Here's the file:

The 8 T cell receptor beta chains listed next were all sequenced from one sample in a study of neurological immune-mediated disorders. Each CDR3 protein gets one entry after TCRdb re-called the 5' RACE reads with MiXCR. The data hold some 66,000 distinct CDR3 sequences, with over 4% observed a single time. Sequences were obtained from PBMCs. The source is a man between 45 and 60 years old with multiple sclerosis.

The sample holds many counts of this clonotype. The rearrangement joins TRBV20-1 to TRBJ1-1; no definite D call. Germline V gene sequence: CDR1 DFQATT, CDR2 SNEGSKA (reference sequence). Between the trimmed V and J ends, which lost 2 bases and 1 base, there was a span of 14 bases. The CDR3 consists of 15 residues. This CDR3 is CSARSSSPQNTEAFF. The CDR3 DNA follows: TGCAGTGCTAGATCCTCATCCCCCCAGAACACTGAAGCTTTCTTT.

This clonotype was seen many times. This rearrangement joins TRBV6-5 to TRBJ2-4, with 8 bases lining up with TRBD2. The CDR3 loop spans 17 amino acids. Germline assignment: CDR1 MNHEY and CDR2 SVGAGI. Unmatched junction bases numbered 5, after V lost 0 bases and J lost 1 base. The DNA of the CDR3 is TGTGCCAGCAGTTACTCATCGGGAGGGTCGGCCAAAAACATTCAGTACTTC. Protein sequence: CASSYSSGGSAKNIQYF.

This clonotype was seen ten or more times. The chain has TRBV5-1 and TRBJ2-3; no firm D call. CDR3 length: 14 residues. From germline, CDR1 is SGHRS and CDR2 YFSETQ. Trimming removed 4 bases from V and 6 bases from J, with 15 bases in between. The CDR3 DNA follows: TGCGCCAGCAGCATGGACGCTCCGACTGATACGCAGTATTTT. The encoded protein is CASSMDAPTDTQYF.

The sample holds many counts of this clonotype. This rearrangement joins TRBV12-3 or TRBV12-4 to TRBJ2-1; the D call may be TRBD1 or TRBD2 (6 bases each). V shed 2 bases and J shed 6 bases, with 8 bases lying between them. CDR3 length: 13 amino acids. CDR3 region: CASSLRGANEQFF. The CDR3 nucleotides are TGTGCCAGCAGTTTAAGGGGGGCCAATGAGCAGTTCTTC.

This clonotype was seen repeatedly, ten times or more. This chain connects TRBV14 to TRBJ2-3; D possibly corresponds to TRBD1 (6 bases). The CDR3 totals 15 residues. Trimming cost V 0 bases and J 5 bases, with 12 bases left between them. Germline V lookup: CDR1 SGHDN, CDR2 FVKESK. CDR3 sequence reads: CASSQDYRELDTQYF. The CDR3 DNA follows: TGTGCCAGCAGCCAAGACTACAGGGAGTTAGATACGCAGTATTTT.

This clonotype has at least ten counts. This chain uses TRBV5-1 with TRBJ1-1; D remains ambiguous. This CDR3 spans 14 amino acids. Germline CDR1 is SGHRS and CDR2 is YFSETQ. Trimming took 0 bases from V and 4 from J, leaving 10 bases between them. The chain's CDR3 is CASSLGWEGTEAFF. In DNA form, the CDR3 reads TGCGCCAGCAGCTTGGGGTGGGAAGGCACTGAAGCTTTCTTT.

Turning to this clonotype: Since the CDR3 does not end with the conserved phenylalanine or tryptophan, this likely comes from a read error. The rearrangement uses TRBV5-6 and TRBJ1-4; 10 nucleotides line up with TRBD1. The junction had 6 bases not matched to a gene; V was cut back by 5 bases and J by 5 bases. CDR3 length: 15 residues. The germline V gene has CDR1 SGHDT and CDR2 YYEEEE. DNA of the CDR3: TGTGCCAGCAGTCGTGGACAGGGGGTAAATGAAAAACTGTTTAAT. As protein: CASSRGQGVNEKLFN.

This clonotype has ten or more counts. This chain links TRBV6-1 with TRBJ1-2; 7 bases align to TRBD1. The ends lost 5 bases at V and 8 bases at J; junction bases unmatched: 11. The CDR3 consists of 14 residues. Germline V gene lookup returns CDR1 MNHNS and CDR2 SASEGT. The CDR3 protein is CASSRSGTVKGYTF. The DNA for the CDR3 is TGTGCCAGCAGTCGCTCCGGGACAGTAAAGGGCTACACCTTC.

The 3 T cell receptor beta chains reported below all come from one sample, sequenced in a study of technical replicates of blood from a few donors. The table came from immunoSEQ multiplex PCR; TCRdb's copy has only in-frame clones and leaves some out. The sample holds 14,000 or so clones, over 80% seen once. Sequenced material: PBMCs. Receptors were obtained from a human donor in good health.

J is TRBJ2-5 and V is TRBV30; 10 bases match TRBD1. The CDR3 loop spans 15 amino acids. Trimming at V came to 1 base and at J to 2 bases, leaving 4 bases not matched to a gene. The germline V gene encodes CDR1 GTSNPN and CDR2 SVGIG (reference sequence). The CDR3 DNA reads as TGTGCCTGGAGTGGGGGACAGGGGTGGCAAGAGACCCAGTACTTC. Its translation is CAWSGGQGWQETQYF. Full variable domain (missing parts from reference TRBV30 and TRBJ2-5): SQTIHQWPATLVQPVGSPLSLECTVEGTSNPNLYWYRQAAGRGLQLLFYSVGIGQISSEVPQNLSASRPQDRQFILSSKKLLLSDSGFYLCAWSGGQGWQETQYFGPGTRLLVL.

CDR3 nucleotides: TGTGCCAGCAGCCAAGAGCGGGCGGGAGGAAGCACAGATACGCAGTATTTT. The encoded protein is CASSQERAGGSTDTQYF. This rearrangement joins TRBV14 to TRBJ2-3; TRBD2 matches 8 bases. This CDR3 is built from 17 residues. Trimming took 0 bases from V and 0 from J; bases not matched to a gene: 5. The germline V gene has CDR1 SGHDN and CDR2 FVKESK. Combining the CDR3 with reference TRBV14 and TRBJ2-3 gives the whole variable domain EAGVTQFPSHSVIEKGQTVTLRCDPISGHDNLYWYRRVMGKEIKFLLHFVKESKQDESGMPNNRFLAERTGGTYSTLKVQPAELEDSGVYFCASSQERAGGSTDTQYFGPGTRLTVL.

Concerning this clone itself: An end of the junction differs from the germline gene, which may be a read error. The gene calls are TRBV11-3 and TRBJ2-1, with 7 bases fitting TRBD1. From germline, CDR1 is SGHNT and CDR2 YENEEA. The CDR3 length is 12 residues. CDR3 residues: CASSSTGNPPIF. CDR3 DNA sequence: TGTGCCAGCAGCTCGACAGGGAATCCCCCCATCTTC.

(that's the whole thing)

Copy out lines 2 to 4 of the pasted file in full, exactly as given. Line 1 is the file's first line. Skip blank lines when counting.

The sample holds many counts of this clonotype. The rearrangement joins TRBV20-1 to TRBJ1-1; no definite D call. Germline V gene sequence: CDR1 DFQATT, CDR2 SNEGSKA (reference sequence). Between the trimmed V and J ends, which lost 2 bases and 1 base, there was a span of 14 bases. The CDR3 consists of 15 residues. This CDR3 is CSARSSSPQNTEAFF. The CDR3 DNA follows: TGCAGTGCTAGATCCTCATCCCCCCAGAACACTGAAGCTTTCTTT.

This clonotype was seen many times. This rearrangement joins TRBV6-5 to TRBJ2-4, with 8 bases lining up with TRBD2. The CDR3 loop spans 17 amino acids. Germline assignment: CDR1 MNHEY and CDR2 SVGAGI. Unmatched junction bases numbered 5, after V lost 0 bases and J lost 1 base. The DNA of the CDR3 is TGTGCCAGCAGTTACTCATCGGGAGGGTCGGCCAAAAACATTCAGTACTTC. Protein sequence: CASSYSSGGSAKNIQYF.

This clonotype was seen ten or more times. The chain has TRBV5-1 and TRBJ2-3; no firm D call. CDR3 length: 14 residues. From germline, CDR1 is SGHRS and CDR2 YFSETQ. Trimming removed 4 bases from V and 6 bases from J, with 15 bases in between. The CDR3 DNA follows: TGCGCCAGCAGCATGGACGCTCCGACTGATACGCAGTATTTT. The encoded protein is CASSMDAPTDTQYF.